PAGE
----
Stanley Park of Chatham, NJ: Photos & Map

 

https://drive.google.com/open?id=1CXQt-Pc6M8EUgJon9dE08wc66aIovNV2&usp=sharing

November 5th Observations, Poem, and Event Map

   When I visited my phenology spot in mid October, some of the leaves were orange or red, while still a cluster was green. It was also quite warm, so it did not feel like fall had truly arrived at all. Now, by early November, the leaves are all colored and some of the trees are quite bare, this process possibly accelerated by the recent wind storms. It is chilly and very windy and finally feels like a typical autumn day. There is still not that much wildlife that is easy to see, although I could hear chipmunks, squirrels, or other small animals scurrying around in the leaves, and some geese honking. I could also hear the sounds of the highway, a sound which I expect will only grow louder as the trees become more bare. Nonetheless I was happy that my phenology spot finally had an autumn look to it and that it was not absurdly warm.

Fall in Centennial Woods

The massive maple tree,

With its strong branches

And its head of soft orange leaves,

Whirls in the chilly autumn breeze.

 

On this November day

It greets me with its trunks twirling up in delight

And gifts me it’s crisp beautiful leaves

That fall to my feet and ask me to stay.

 

I look around at the woods,

Listening for woodpeckers or chipmunks,

Other signs of life,

Indulging in autumns goods.

 

Now I look to beneath me at the ground,

The blanket of pine and maple,

Soon to be covered in frost and ice,

The cycles of life going round.

 

It is almost time to head back

And grab a blanket and hot chocolate

To write up the changes of today

In my bimonthly Centennial Woods almanac.

 

So I say goodbye to the chipmunks and birds,

Leaving behind the big maple

That waves goodbye with its leaves shaking in the wind,

And plan to put my journey in words.

October 20th Observations

As I walked down the path, trekking deeper and deeper into Centennial Woods, a chilly breeze cooled my hot pink cheeks. Despite a few past crisp days, it was still quite warm for mid October. By the time I reached my observation sight, I was relieved to put my pack down and catch my breath, taking in the new scenery as I did so. Beneath my feet was a blanket of soft soggy leaves and also some fresh crisp ones, all in shades of pale oranges, light browns, a few light greens and a few deep reds. What was before a dirt path was now a mixture of delicate autumn hues. On the trees also hung an array of beautiful colors, further illuminated by the lazily setting sun that cast the trees in golden and pink light. The forest still had a lively mix of green color, but it was clear that autumn was very much here, and in a few short weeks the forest would be even more lit up in reds and oranges and yellows.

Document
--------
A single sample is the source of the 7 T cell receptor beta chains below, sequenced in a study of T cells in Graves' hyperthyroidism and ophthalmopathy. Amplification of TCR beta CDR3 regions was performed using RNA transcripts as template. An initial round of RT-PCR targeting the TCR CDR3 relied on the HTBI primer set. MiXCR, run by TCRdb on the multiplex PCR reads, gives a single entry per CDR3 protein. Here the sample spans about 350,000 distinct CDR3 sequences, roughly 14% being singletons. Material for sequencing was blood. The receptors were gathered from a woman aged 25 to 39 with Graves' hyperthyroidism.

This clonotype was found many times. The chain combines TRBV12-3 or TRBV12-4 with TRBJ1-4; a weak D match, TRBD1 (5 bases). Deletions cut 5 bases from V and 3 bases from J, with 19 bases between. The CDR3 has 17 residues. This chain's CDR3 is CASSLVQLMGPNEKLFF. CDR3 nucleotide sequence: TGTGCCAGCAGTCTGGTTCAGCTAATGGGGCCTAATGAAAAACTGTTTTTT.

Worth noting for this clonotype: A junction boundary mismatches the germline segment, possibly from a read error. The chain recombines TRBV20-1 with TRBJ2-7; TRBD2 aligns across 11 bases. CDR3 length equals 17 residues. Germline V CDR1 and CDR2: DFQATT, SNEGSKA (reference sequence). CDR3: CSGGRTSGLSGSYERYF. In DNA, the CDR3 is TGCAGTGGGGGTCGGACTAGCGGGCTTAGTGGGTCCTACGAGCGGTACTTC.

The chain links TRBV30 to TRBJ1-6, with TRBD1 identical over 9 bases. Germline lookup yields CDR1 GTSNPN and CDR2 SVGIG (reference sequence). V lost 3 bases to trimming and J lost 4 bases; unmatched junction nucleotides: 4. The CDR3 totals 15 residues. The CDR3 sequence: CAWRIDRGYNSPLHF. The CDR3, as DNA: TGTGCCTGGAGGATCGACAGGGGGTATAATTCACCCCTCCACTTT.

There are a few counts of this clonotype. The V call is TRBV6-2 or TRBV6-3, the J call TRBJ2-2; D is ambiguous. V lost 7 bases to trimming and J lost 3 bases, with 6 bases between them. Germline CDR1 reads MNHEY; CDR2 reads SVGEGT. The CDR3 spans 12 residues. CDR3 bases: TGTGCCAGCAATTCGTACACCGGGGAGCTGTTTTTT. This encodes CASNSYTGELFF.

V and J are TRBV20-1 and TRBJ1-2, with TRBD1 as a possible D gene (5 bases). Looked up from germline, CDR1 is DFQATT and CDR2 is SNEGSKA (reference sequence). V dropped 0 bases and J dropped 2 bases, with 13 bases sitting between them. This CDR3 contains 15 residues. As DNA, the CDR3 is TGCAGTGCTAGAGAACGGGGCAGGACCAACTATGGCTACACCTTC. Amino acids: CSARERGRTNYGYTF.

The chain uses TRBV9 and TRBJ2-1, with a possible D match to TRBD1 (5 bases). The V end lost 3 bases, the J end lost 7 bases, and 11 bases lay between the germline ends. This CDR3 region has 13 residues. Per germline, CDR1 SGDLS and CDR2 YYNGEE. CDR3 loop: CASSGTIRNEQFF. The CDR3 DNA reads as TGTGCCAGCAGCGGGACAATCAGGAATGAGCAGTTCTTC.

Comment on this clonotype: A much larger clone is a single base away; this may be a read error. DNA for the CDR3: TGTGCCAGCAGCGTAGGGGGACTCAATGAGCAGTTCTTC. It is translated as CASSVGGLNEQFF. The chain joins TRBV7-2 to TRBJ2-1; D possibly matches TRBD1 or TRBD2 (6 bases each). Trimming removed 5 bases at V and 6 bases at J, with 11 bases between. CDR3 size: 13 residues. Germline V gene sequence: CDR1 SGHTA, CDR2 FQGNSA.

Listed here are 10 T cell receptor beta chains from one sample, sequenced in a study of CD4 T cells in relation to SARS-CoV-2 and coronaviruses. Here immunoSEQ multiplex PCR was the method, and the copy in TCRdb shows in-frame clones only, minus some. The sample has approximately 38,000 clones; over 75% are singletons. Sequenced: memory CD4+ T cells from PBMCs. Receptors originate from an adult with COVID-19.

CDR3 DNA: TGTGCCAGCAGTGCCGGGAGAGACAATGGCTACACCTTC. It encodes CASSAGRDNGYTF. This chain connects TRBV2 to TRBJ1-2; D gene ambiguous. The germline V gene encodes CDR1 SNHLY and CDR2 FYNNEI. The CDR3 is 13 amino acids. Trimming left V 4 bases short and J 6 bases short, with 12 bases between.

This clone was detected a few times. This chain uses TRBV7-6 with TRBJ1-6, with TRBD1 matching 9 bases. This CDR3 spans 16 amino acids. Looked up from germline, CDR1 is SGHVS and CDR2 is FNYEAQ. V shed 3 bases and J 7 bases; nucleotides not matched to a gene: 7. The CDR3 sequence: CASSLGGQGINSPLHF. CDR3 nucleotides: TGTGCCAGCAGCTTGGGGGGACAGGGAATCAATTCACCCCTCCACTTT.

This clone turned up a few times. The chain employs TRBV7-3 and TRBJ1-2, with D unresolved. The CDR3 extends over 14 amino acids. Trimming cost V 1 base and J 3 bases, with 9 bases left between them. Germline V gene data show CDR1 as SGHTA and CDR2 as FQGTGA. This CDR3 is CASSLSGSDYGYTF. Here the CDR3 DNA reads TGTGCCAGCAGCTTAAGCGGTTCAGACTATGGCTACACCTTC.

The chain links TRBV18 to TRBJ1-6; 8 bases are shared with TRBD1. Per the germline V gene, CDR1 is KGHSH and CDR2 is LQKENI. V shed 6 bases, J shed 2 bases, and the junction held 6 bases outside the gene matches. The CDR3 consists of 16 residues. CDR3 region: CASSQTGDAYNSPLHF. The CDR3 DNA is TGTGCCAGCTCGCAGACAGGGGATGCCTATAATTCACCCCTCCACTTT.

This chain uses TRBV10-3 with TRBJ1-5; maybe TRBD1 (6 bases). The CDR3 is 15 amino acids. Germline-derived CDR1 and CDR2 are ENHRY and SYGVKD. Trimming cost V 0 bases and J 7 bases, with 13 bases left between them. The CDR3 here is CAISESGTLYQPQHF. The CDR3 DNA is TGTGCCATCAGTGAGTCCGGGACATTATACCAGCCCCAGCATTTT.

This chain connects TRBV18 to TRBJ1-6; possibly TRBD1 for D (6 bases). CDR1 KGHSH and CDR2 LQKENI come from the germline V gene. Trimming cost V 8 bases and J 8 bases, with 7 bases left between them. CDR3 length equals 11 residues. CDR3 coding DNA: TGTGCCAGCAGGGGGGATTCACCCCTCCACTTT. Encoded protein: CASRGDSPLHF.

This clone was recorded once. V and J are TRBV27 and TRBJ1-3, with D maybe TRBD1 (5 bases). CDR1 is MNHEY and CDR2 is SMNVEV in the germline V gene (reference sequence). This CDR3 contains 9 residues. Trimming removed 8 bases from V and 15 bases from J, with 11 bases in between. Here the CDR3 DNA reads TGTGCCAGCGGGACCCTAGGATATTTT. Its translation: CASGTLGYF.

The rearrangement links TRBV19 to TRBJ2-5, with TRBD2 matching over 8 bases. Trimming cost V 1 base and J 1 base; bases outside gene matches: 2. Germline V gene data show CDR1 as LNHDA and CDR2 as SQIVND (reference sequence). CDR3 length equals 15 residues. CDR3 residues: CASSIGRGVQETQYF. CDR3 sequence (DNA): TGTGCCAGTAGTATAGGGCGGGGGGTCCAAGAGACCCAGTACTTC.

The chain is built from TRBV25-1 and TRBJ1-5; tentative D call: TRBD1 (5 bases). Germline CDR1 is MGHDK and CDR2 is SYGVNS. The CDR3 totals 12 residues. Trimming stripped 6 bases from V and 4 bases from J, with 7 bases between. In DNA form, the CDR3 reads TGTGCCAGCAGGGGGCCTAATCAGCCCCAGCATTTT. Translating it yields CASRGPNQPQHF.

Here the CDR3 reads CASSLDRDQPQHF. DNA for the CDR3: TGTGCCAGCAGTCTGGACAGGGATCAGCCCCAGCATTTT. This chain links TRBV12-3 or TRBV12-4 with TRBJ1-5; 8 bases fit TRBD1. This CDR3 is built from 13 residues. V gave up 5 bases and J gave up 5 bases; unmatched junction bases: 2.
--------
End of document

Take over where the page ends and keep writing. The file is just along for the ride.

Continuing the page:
Just as with a few weeks back, the birds filled the air with their soft songs, perhaps also singing praise for the display of bright new colors. I also even heard the knocking of a woodpecker, although it was out of sight. Other than many chipmunks (and a man jogging), I did not see any other wildlife. I was however, aware of their presence as they rustled around in leaves all around me, their anonymous noises sometimes frightening me. I should probably not be afraid or startled by the various sounds of Centennial Woods, especially since it is so close to campus and catamounts have long been extinct in Vermont. This is my new and practical goal: Don’t be afraid of the wildlife, especially because 90% of the time I only saw chipmunks and birds, which will not attack me. If I am to become connected to this spot, this is a very relevant and important step. I should become one with the habitat where the chipmunks and birds and other critters come and collect here, each having their own niche and in most cases complementing one another.

Centennial Woods Observation Site Map

Exploring Centennial Woods: Tuesday, October 2nd

In 1845, Henry David Thoreau committed himself to two years alone in the wood. Why did he go? Well, Thoreau believed his generation to be grossly consumed by materialism and abundance, and too distanced from nature, which he viewed as the source of the purest pleasures in life. In Walden, he states that he: